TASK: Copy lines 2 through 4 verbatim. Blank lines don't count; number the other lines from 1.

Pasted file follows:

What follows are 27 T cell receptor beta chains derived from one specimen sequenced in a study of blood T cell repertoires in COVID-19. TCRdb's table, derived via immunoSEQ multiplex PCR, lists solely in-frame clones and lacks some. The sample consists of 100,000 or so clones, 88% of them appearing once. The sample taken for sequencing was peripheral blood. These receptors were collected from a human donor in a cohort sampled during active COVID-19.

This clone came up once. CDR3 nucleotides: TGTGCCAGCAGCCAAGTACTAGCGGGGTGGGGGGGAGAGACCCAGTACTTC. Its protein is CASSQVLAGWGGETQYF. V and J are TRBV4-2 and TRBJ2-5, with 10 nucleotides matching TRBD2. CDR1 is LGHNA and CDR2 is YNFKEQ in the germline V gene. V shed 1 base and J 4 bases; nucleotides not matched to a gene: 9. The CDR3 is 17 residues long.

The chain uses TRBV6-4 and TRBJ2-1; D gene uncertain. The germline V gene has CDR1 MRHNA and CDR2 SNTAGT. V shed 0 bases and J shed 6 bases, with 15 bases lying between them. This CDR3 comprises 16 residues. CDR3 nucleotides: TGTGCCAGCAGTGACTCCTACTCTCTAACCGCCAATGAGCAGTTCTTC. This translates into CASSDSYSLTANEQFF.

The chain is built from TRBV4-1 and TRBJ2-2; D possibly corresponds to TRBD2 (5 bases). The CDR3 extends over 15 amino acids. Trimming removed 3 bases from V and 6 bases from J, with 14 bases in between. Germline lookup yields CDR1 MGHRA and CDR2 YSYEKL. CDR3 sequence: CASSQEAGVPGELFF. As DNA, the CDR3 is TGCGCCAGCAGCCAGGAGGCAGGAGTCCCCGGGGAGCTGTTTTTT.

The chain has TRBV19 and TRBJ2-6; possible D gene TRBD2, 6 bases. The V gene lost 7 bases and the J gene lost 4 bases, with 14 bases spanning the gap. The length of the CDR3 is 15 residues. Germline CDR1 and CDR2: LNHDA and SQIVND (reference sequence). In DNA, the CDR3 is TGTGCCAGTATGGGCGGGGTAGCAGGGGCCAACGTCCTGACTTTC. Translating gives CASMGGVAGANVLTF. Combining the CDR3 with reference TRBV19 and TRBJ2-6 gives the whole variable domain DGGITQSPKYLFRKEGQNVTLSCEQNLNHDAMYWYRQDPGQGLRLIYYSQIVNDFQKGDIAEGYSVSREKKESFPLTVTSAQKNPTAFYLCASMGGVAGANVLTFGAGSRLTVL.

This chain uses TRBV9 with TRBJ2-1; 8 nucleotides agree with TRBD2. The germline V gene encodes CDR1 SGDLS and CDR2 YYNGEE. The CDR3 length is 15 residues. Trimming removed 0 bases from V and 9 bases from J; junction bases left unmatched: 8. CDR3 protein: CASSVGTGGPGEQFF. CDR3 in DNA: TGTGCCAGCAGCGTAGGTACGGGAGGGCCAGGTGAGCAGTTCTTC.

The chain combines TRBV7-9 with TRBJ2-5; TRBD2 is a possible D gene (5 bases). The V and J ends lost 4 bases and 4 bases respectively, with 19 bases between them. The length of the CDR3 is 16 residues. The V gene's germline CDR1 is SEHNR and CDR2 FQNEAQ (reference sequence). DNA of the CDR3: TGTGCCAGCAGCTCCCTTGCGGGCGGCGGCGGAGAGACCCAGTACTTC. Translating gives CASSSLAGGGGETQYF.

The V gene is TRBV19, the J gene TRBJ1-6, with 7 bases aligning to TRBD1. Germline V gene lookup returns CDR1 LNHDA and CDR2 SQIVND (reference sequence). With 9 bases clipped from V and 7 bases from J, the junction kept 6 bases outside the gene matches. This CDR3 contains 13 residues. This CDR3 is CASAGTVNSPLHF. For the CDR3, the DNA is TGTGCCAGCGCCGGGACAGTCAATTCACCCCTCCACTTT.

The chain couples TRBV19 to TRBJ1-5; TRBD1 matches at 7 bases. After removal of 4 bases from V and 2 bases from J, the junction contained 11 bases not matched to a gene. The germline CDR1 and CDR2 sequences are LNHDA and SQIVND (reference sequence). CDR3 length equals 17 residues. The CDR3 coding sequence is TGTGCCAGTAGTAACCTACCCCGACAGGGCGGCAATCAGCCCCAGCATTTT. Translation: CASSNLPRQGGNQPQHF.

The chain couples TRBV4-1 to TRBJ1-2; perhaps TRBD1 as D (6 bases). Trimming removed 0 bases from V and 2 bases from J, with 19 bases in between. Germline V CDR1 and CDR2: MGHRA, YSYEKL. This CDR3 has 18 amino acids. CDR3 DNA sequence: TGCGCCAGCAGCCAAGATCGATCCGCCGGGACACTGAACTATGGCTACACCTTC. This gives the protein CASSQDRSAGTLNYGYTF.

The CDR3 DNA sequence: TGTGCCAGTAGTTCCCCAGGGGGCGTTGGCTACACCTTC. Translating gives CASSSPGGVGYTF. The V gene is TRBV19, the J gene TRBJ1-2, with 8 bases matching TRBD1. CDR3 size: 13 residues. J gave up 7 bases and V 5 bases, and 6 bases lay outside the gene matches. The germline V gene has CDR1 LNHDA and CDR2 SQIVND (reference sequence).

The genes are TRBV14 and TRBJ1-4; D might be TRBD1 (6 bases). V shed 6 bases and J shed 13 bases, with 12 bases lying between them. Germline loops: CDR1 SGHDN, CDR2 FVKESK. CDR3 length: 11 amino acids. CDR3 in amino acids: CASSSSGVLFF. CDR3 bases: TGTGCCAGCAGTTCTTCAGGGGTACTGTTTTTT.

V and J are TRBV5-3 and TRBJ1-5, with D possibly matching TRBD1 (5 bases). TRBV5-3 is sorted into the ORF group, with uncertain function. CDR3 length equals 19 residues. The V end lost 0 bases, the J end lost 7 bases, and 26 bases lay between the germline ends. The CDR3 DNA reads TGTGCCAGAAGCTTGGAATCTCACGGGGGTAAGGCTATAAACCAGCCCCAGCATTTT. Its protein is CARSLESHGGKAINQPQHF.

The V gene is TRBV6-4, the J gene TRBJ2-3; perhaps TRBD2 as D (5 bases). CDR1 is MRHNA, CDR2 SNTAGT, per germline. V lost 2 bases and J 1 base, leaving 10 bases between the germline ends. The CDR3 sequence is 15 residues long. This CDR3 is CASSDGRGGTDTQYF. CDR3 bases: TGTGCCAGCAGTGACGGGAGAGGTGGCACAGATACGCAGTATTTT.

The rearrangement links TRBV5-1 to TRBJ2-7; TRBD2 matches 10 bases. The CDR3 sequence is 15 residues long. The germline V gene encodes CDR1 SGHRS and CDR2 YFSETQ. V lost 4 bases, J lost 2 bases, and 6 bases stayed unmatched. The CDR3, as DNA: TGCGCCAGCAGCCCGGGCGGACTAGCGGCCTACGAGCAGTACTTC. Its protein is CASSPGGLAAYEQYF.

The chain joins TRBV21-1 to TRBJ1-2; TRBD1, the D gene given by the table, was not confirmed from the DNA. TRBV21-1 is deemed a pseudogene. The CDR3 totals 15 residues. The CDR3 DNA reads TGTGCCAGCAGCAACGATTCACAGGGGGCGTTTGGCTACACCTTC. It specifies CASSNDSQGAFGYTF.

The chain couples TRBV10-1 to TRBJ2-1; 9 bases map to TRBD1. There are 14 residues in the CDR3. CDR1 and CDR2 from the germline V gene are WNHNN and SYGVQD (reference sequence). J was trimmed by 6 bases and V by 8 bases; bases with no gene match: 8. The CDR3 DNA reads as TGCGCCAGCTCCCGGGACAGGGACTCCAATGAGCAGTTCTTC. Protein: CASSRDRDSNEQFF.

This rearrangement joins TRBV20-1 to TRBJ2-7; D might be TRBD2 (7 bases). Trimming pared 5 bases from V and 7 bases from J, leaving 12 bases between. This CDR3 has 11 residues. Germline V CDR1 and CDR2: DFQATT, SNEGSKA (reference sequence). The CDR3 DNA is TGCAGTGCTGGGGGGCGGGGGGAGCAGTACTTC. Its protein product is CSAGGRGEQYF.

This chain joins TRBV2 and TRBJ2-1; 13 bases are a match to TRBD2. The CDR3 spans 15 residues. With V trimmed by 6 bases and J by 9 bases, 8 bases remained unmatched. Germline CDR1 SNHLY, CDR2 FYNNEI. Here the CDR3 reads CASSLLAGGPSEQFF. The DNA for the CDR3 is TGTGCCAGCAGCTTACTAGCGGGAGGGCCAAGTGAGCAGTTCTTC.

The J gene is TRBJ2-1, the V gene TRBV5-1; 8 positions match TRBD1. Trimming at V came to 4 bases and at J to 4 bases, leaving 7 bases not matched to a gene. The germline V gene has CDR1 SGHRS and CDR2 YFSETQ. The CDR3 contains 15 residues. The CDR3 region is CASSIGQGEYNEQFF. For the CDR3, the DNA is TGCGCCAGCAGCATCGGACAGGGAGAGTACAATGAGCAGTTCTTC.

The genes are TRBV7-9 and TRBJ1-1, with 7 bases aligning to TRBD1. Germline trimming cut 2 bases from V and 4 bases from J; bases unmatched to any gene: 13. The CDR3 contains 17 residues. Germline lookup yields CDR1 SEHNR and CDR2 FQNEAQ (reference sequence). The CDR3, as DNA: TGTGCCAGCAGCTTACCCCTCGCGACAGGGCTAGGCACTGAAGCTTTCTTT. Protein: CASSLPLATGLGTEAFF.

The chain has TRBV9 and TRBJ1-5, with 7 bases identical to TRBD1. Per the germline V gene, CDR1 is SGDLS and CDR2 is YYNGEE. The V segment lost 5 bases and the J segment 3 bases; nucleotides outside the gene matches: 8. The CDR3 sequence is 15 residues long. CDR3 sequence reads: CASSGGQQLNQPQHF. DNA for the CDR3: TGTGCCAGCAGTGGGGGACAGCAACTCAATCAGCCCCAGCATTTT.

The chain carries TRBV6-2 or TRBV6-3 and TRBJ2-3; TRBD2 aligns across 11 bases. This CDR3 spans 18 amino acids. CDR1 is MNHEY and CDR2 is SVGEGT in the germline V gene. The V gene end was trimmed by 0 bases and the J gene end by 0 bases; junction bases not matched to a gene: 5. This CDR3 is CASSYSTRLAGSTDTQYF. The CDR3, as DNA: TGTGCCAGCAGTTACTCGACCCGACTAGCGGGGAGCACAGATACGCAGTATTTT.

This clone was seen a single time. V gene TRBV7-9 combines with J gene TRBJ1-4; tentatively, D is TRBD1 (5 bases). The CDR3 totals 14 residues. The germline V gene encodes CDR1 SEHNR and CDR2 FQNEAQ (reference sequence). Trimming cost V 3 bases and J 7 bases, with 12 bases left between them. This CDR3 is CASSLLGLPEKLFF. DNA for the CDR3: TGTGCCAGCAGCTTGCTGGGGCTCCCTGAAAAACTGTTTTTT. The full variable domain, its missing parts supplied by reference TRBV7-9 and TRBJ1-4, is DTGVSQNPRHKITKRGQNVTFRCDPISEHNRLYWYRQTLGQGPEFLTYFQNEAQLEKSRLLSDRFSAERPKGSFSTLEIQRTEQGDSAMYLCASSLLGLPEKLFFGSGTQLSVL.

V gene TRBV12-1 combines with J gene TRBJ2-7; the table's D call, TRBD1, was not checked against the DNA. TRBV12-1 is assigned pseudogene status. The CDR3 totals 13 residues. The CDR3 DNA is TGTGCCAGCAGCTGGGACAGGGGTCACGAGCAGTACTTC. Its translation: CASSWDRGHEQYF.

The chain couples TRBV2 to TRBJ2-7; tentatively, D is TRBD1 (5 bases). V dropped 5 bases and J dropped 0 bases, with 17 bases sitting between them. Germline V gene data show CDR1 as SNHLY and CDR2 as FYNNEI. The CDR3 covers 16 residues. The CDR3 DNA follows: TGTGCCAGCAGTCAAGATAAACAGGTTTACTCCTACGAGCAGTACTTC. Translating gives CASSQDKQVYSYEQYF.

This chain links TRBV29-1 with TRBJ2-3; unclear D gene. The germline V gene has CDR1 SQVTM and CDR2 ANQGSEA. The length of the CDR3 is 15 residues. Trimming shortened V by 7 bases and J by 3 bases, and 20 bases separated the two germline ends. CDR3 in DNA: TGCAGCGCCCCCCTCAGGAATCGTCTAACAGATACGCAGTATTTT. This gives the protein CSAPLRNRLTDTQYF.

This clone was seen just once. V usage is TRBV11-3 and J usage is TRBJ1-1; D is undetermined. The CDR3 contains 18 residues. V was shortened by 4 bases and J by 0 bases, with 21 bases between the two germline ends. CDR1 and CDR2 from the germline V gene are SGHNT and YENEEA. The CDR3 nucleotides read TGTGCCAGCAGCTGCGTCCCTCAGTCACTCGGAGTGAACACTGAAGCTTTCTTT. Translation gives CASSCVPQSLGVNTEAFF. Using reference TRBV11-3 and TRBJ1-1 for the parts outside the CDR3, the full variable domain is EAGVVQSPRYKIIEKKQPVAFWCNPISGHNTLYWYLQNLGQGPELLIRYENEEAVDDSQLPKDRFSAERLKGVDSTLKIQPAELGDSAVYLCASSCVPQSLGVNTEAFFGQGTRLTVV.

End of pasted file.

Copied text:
This clone came up once. CDR3 nucleotides: TGTGCCAGCAGCCAAGTACTAGCGGGGTGGGGGGGAGAGACCCAGTACTTC. Its protein is CASSQVLAGWGGETQYF. V and J are TRBV4-2 and TRBJ2-5, with 10 nucleotides matching TRBD2. CDR1 is LGHNA and CDR2 is YNFKEQ in the germline V gene. V shed 1 base and J 4 bases; nucleotides not matched to a gene: 9. The CDR3 is 17 residues long.

The chain uses TRBV6-4 and TRBJ2-1; D gene uncertain. The germline V gene has CDR1 MRHNA and CDR2 SNTAGT. V shed 0 bases and J shed 6 bases, with 15 bases lying between them. This CDR3 comprises 16 residues. CDR3 nucleotides: TGTGCCAGCAGTGACTCCTACTCTCTAACCGCCAATGAGCAGTTCTTC. This translates into CASSDSYSLTANEQFF.

The chain is built from TRBV4-1 and TRBJ2-2; D possibly corresponds to TRBD2 (5 bases). The CDR3 extends over 15 amino acids. Trimming removed 3 bases from V and 6 bases from J, with 14 bases in between. Germline lookup yields CDR1 MGHRA and CDR2 YSYEKL. CDR3 sequence: CASSQEAGVPGELFF. As DNA, the CDR3 is TGCGCCAGCAGCCAGGAGGCAGGAGTCCCCGGGGAGCTGTTTTTT.